Wednesday, July 6, 2011

Methodist Hospital

Image borrowed from Bing

November 7, 1970

Methodist Hospital, Indianapolis

Walked into C 743. She was in a single railed bed, picking at covers, trying to sit up—most of her hair gone—moth-eaten stringy clumps sticking out straight—dyed-brown, skull showing. Acorn, monkey: these words now cross my mind—then, to my horror, I only saw my mother possibly mad in a short hospital gown, sitting, helplessly picking at whatever, eyes wide, seeing, not seeing, skull-head on tiny shoulders—legs bruised, dark splotches, big feet, large dead toenails, legs like helpless clubs sticking out.

We embraced—I held her a long time, a minute it seemed—two minutes—she was a little crumpled and loosened pack of faggots. I sat down, instant knowledge that she was my mother and also no longer was—but she recognized me and told me, her mouth and face slack and tense at once, that she was surprised and happy to see me. I held her hand. Her grip strong two weeks ago was somewhat gone, but her fingers held—sheer bone—her loose skinned wrist mottled brown. I wanted to cry right off but kept almost savoring the duality: this was the first time I had never clearly seen her as my mother. In spite of her growing old, aging until now did not essentially change her--even as she grew stiff, and would walk leaning backwards, I still regarded her essentially as I had from childhood, babyhood even, on----but today, at 5:00 PM Death had moved in—was now more than 51%? in and of her. I thought immediately of Sam Abrams’ youngest child Joshua who at ten can’t talk and has an acorn monkey fidgety muscle gesture look. Death as an interior other, coming alive—no—not alive, but as if, as a tree dies, another form of its withering emerges—as if dying/withering at a certain point becomes an image which is not simply the loss of life. This is horrible—more horrible than if I had walked into the room, saw her head bent over and she had looked up without a face. But it was not a blankness either that shook me—I couldn’t say she had de-evolved and was now a wild child, or an animal crazed with disease in the woods. Again, that would have saved me from seeing her. No, it was my mother acting like a child—that is, she no longer had any protocol. She did not cross her legs, she had no underwear on and if I had tried to do so she would not have stopped me from looking at her cunt. Later she ate with her fingers and let me help her to the toilet. I lifted up the hospital gown and helped her sit down. In our whole life together I had never seen her undressed or had been with her while either of us performed a function in the bathroom. She was so out of it, so overtaken by biological ravage, that I had no context in which to place her. The yet that most profoundly resounds is: she was my mother. Death was Gladys Maine Spencer.

I sat down and held her hand. She again tried to get up into a sitting position, seemingly to read the hospital stamp on the sheet edge. I kept holding her hand and at a certain point my eyes were so flushed I let the cry come. I dropped her hand, buried my face in my own hands and wept. Not as long as when I realized in 1966 that I could not live with Barbara and Matthew, and not as convulsively. She patted my shoulder and said: “There, there, don’t feel bad.” I started to laugh in the midst of my tears, saying “You! You’re telling me not to cry!” I awkwardly told her that I was crying because she was so sick. Then she said: “The greatest pleasure in my life has been to be your mother.” I replied: “I guess (and I weighted that word) I’ve really liked being your son”—which I immediately corrected to: “I’ve loved being your son.” Very quietly she said: “I know that.” Then her mouth slacked and twitched, and she stared off, eyes wide open, into the dim wall…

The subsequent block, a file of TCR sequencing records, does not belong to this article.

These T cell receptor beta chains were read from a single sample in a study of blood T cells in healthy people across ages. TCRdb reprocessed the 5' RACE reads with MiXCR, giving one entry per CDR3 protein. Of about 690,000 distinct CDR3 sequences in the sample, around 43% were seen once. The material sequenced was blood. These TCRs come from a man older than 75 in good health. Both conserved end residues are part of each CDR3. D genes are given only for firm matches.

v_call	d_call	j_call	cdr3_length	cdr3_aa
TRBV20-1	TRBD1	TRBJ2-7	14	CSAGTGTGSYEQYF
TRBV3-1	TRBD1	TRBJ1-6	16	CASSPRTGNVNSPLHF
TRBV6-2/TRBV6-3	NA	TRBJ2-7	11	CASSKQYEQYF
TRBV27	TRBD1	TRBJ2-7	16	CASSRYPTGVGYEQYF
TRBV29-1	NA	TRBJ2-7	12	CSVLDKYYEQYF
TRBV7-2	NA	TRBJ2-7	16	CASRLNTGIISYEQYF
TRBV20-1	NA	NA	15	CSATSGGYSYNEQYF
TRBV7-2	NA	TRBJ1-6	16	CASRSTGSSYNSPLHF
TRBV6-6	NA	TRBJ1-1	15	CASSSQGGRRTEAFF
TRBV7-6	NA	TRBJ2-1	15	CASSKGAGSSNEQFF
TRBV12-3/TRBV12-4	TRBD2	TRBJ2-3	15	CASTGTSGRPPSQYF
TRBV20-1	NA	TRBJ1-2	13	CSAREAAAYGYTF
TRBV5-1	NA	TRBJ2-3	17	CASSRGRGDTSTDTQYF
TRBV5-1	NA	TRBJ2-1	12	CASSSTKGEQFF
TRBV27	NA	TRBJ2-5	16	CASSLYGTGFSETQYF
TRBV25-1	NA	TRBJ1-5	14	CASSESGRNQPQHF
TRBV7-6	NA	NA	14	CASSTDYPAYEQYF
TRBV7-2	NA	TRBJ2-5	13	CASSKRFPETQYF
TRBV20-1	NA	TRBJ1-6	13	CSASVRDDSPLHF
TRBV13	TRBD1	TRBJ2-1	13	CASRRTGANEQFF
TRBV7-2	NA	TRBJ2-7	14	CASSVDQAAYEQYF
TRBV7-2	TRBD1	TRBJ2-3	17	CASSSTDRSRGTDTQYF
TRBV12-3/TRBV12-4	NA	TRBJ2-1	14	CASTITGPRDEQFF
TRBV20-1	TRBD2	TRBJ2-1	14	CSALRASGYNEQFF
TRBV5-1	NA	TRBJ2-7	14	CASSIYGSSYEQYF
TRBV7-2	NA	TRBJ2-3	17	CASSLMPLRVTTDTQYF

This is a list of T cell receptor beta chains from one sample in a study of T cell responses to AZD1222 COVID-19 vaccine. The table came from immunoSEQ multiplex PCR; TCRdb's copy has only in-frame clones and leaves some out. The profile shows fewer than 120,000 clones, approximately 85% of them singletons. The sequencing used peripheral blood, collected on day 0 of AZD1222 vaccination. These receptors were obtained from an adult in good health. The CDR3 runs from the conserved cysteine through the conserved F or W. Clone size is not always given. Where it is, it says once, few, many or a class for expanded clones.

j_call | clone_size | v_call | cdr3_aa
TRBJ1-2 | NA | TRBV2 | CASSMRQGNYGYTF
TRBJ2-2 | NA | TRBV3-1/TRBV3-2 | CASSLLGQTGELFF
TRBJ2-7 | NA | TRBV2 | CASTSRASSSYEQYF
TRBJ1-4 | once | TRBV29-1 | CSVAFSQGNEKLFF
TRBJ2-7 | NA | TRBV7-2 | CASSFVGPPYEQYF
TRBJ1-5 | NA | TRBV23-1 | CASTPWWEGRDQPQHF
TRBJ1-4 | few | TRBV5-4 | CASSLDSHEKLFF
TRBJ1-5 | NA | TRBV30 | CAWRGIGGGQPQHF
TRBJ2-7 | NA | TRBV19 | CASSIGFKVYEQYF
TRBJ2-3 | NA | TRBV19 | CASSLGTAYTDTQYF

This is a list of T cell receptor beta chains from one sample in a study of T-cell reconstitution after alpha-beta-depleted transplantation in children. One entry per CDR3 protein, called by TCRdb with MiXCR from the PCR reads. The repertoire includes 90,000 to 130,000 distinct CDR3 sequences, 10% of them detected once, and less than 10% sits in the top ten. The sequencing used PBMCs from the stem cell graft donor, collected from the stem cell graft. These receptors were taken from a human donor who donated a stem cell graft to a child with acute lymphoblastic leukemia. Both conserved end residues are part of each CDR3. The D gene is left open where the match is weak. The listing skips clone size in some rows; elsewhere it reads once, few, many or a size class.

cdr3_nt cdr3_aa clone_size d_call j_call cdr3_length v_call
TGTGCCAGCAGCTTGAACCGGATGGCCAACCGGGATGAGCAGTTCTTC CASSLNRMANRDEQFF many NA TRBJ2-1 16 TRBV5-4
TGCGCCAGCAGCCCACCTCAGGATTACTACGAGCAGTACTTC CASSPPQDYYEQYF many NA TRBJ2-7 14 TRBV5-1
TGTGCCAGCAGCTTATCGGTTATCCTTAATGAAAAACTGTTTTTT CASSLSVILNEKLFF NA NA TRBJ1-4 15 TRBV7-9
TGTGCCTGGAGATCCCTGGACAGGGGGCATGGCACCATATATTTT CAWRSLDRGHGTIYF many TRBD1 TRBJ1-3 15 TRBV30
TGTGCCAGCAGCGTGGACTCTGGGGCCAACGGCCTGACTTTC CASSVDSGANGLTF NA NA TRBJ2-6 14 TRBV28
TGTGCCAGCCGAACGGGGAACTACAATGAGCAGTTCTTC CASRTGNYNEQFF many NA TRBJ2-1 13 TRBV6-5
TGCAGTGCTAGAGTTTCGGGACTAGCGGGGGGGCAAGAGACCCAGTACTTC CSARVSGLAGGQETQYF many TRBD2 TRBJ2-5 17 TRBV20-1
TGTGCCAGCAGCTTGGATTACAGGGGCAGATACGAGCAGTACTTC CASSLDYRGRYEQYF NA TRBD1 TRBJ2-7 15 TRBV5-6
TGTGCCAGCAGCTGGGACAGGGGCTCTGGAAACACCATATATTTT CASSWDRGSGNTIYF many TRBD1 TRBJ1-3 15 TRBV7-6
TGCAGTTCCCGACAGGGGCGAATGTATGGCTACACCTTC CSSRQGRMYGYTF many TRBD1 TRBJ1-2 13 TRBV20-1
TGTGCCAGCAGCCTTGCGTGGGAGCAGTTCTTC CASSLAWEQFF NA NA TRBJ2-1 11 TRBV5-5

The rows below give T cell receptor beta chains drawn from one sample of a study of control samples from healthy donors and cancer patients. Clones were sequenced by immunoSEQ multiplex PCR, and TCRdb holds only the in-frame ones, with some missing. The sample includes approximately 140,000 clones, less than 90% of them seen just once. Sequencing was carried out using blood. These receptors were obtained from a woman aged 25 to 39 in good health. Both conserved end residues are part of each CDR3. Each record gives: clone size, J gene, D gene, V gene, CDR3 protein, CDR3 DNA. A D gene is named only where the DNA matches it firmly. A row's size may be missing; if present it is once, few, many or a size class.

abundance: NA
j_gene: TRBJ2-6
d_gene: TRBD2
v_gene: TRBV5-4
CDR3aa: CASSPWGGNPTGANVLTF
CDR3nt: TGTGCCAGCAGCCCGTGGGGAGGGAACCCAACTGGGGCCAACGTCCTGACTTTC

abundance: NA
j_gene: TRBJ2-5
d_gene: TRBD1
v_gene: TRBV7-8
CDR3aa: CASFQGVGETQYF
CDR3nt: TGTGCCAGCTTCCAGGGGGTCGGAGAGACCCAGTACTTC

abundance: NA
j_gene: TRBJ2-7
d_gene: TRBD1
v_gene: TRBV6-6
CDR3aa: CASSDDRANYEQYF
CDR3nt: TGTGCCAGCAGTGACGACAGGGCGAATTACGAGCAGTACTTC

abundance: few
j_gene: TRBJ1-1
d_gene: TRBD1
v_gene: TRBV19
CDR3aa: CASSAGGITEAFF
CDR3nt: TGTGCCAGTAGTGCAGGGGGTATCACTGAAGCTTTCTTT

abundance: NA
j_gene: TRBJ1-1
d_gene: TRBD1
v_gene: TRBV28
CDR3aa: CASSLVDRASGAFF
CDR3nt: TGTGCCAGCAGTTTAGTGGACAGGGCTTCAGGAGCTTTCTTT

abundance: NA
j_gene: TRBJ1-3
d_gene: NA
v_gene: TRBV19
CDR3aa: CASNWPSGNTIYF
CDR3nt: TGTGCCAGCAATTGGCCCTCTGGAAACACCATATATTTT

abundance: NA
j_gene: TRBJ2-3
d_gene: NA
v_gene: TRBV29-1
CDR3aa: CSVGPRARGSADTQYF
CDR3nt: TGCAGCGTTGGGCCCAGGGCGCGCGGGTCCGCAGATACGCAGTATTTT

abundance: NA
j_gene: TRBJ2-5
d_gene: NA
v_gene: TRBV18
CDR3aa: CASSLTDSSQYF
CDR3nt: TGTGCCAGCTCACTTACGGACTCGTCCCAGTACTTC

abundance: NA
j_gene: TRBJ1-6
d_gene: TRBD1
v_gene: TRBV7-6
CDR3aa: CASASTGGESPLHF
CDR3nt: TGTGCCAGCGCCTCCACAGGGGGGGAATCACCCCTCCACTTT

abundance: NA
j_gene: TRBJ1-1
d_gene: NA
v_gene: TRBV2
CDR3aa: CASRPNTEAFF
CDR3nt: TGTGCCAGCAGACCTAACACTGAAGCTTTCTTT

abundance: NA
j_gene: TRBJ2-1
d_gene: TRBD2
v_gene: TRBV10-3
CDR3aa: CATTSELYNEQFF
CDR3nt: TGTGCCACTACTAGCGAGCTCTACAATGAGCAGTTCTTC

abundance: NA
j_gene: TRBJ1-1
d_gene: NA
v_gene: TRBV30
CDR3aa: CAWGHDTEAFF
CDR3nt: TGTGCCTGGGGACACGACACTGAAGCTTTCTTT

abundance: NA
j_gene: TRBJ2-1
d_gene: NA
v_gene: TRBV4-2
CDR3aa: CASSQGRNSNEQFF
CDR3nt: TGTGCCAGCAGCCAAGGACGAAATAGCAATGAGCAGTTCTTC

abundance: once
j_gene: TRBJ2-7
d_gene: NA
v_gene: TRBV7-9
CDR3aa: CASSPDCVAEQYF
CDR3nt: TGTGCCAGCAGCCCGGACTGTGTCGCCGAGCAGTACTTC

I wish I could render her state more totally. I was struck by how her otherness was so close to that of many young people I’ve met briefly, when I have thought that they were out of it, drugs or whatever. When I finally made contact with the nurse, a very starched woman in her late 50s, squat and simplistic in the way she acted (telling my mother to be a “big girl”), she seemed just as out of it! After the nurse left, I helped my mother eat some of the smelly hospital fish they gave her. At one point, I looked out of the window and watched in the darkness seven stories below a large heavy black woman slowly cross the parking lot—it’s all dead—that is the phrase that came to me, as if the nature of life—including the imagination that had opened to me when I was twenty-two— was that of death, as if that which lives and goes on is death. My mother was now a puppet, jerked by the cords of Death.

The shit on her hospital gown didn’t upset me, nor did the single tooth that appeared to be the last one left in her mouth. It was when I remembered, thought of her as the person I had known more consequently than any other—thirty-five years—that I felt scared and sick. As long as I stayed in touch with what I immediately saw, I felt somewhat numb, as if memory is part of our lives and we repress whole memory out of not being able to stand the discrepancy between it and what we see. It was ok to watch her drowse. I was kind of charmed that she would eat with her fingers and would let me help her to the toilet with its frightening diagonal aluminum bar along the wall for the dying to grasp as they lowered themselves down.

Clayton Eshleman

Posted over on Poems and Poetics

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